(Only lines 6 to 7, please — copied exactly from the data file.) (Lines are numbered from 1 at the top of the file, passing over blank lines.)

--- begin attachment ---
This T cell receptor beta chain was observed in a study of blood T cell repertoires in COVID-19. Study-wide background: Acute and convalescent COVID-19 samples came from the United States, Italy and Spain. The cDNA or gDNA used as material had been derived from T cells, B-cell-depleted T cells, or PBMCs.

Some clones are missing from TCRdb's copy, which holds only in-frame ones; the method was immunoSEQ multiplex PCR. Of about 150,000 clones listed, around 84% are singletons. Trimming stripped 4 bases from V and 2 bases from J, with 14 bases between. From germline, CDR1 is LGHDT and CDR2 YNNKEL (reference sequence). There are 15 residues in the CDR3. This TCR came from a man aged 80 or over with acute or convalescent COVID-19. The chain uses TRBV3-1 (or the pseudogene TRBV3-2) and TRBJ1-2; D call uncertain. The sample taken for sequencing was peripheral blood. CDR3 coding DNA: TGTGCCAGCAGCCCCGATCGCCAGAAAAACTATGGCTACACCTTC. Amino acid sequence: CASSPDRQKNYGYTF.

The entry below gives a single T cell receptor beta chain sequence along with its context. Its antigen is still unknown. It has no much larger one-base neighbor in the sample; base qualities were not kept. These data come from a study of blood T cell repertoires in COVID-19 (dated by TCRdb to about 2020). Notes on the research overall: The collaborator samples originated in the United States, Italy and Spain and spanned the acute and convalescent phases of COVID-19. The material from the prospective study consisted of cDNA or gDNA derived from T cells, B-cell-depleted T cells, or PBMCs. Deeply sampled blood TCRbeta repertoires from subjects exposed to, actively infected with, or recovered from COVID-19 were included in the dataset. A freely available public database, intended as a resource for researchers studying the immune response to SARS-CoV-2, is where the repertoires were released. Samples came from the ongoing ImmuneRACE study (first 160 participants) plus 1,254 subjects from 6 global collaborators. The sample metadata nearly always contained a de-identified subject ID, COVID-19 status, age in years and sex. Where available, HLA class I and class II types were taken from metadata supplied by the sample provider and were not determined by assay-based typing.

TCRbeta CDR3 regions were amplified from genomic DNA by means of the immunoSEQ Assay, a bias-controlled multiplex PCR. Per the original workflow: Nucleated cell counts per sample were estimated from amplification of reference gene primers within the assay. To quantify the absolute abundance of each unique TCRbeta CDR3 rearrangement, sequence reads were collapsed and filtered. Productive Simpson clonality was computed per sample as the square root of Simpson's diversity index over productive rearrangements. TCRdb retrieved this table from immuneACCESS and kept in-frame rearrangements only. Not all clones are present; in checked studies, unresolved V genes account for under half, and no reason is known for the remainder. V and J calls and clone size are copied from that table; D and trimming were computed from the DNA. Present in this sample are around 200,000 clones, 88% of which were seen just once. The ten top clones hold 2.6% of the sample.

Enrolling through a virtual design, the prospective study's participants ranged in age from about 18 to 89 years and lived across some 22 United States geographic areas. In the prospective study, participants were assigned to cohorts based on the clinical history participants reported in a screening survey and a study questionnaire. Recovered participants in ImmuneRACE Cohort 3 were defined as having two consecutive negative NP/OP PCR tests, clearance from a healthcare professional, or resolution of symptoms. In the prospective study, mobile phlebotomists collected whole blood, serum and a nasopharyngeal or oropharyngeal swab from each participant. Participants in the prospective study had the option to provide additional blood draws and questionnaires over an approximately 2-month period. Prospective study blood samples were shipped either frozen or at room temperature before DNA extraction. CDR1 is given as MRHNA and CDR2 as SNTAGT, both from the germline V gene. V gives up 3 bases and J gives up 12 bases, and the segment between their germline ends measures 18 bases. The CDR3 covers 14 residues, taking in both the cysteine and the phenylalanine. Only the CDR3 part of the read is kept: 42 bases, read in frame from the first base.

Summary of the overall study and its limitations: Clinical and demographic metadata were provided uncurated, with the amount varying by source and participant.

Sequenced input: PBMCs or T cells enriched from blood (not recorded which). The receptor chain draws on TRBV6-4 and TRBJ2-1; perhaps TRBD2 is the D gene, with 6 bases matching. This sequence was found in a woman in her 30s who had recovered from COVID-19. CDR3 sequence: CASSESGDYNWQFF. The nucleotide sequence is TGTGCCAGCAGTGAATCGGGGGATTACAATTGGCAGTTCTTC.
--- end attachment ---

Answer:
Summary of the overall study and its limitations: Clinical and demographic metadata were provided uncurated, with the amount varying by source and participant.

Sequenced input: PBMCs or T cells enriched from blood (not recorded which). The receptor chain draws on TRBV6-4 and TRBJ2-1; perhaps TRBD2 is the D gene, with 6 bases matching. This sequence was found in a woman in her 30s who had recovered from COVID-19. CDR3 sequence: CASSESGDYNWQFF. The nucleotide sequence is TGTGCCAGCAGTGAATCGGGGGATTACAATTGGCAGTTCTTC.